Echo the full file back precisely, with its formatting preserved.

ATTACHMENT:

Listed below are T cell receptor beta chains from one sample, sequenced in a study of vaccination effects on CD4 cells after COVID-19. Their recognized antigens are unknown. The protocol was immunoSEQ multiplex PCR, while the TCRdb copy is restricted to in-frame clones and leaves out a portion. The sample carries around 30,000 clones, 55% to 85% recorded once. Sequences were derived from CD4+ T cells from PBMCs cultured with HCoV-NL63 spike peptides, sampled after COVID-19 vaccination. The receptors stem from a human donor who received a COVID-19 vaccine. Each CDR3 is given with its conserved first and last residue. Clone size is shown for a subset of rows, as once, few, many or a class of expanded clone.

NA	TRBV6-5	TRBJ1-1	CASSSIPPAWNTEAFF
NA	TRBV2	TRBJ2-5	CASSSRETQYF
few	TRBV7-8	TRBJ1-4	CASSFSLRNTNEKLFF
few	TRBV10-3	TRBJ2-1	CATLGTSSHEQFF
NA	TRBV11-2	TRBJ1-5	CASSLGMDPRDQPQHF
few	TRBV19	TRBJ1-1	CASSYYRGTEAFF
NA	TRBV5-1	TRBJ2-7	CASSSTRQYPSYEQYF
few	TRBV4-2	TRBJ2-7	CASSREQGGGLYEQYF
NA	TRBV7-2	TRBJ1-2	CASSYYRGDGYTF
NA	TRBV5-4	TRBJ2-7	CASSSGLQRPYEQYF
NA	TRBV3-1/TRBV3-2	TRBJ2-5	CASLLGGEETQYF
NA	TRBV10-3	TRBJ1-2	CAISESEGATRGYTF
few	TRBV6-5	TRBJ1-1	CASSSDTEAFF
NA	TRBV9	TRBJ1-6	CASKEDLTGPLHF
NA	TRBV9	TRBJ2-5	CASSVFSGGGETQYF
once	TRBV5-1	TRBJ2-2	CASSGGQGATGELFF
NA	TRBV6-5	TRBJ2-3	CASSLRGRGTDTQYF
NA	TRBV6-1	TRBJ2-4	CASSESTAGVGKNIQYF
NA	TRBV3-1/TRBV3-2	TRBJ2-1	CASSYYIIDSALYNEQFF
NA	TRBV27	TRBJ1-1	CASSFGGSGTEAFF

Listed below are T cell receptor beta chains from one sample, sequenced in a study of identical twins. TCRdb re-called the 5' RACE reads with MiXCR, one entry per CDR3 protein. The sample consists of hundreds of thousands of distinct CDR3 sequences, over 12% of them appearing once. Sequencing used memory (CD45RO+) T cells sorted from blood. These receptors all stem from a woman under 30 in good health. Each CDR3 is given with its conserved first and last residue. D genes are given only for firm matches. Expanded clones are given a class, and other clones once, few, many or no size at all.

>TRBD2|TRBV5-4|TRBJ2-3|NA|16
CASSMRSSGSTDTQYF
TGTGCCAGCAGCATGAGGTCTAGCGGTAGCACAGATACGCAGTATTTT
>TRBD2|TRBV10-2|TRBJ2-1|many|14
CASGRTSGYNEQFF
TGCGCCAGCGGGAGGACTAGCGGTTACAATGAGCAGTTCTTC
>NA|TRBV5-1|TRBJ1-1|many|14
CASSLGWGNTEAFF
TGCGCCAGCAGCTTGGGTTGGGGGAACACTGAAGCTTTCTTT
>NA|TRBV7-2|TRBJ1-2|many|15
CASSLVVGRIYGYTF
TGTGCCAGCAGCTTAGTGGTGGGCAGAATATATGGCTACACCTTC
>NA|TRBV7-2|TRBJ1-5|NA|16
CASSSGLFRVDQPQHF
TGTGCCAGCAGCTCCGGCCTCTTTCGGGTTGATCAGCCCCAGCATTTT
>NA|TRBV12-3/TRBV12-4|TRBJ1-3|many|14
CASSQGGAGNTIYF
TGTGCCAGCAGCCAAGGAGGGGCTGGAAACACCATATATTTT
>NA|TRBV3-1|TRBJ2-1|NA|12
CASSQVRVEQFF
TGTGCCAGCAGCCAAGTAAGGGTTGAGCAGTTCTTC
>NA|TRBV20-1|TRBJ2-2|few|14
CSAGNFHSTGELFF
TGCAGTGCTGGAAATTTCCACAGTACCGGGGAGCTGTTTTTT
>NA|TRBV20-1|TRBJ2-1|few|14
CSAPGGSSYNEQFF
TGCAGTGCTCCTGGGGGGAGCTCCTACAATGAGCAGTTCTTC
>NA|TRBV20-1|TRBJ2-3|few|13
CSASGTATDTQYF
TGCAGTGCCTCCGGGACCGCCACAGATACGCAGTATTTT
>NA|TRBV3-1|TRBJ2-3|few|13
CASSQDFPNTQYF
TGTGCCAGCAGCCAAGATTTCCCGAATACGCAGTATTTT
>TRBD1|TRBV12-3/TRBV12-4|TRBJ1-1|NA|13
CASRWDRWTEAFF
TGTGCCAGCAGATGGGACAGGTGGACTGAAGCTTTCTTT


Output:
Listed below are T cell receptor beta chains from one sample, sequenced in a study of vaccination effects on CD4 cells after COVID-19. Their recognized antigens are unknown. The protocol was immunoSEQ multiplex PCR, while the TCRdb copy is restricted to in-frame clones and leaves out a portion. The sample carries around 30,000 clones, 55% to 85% recorded once. Sequences were derived from CD4+ T cells from PBMCs cultured with HCoV-NL63 spike peptides, sampled after COVID-19 vaccination. The receptors stem from a human donor who received a COVID-19 vaccine. Each CDR3 is given with its conserved first and last residue. Clone size is shown for a subset of rows, as once, few, many or a class of expanded clone.

NA	TRBV6-5	TRBJ1-1	CASSSIPPAWNTEAFF
NA	TRBV2	TRBJ2-5	CASSSRETQYF
few	TRBV7-8	TRBJ1-4	CASSFSLRNTNEKLFF
few	TRBV10-3	TRBJ2-1	CATLGTSSHEQFF
NA	TRBV11-2	TRBJ1-5	CASSLGMDPRDQPQHF
few	TRBV19	TRBJ1-1	CASSYYRGTEAFF
NA	TRBV5-1	TRBJ2-7	CASSSTRQYPSYEQYF
few	TRBV4-2	TRBJ2-7	CASSREQGGGLYEQYF
NA	TRBV7-2	TRBJ1-2	CASSYYRGDGYTF
NA	TRBV5-4	TRBJ2-7	CASSSGLQRPYEQYF
NA	TRBV3-1/TRBV3-2	TRBJ2-5	CASLLGGEETQYF
NA	TRBV10-3	TRBJ1-2	CAISESEGATRGYTF
few	TRBV6-5	TRBJ1-1	CASSSDTEAFF
NA	TRBV9	TRBJ1-6	CASKEDLTGPLHF
NA	TRBV9	TRBJ2-5	CASSVFSGGGETQYF
once	TRBV5-1	TRBJ2-2	CASSGGQGATGELFF
NA	TRBV6-5	TRBJ2-3	CASSLRGRGTDTQYF
NA	TRBV6-1	TRBJ2-4	CASSESTAGVGKNIQYF
NA	TRBV3-1/TRBV3-2	TRBJ2-1	CASSYYIIDSALYNEQFF
NA	TRBV27	TRBJ1-1	CASSFGGSGTEAFF

Listed below are T cell receptor beta chains from one sample, sequenced in a study of identical twins. TCRdb re-called the 5' RACE reads with MiXCR, one entry per CDR3 protein. The sample consists of hundreds of thousands of distinct CDR3 sequences, over 12% of them appearing once. Sequencing used memory (CD45RO+) T cells sorted from blood. These receptors all stem from a woman under 30 in good health. Each CDR3 is given with its conserved first and last residue. D genes are given only for firm matches. Expanded clones are given a class, and other clones once, few, many or no size at all.

>TRBD2|TRBV5-4|TRBJ2-3|NA|16
CASSMRSSGSTDTQYF
TGTGCCAGCAGCATGAGGTCTAGCGGTAGCACAGATACGCAGTATTTT
>TRBD2|TRBV10-2|TRBJ2-1|many|14
CASGRTSGYNEQFF
TGCGCCAGCGGGAGGACTAGCGGTTACAATGAGCAGTTCTTC
>NA|TRBV5-1|TRBJ1-1|many|14
CASSLGWGNTEAFF
TGCGCCAGCAGCTTGGGTTGGGGGAACACTGAAGCTTTCTTT
>NA|TRBV7-2|TRBJ1-2|many|15
CASSLVVGRIYGYTF
TGTGCCAGCAGCTTAGTGGTGGGCAGAATATATGGCTACACCTTC
>NA|TRBV7-2|TRBJ1-5|NA|16
CASSSGLFRVDQPQHF
TGTGCCAGCAGCTCCGGCCTCTTTCGGGTTGATCAGCCCCAGCATTTT
>NA|TRBV12-3/TRBV12-4|TRBJ1-3|many|14
CASSQGGAGNTIYF
TGTGCCAGCAGCCAAGGAGGGGCTGGAAACACCATATATTTT
>NA|TRBV3-1|TRBJ2-1|NA|12
CASSQVRVEQFF
TGTGCCAGCAGCCAAGTAAGGGTTGAGCAGTTCTTC
>NA|TRBV20-1|TRBJ2-2|few|14
CSAGNFHSTGELFF
TGCAGTGCTGGAAATTTCCACAGTACCGGGGAGCTGTTTTTT
>NA|TRBV20-1|TRBJ2-1|few|14
CSAPGGSSYNEQFF
TGCAGTGCTCCTGGGGGGAGCTCCTACAATGAGCAGTTCTTC
>NA|TRBV20-1|TRBJ2-3|few|13
CSASGTATDTQYF
TGCAGTGCCTCCGGGACCGCCACAGATACGCAGTATTTT
>NA|TRBV3-1|TRBJ2-3|few|13
CASSQDFPNTQYF
TGTGCCAGCAGCCAAGATTTCCCGAATACGCAGTATTTT
>TRBD1|TRBV12-3/TRBV12-4|TRBJ1-1|NA|13
CASRWDRWTEAFF
TGTGCCAGCAGATGGGACAGGTGGACTGAAGCTTTCTTT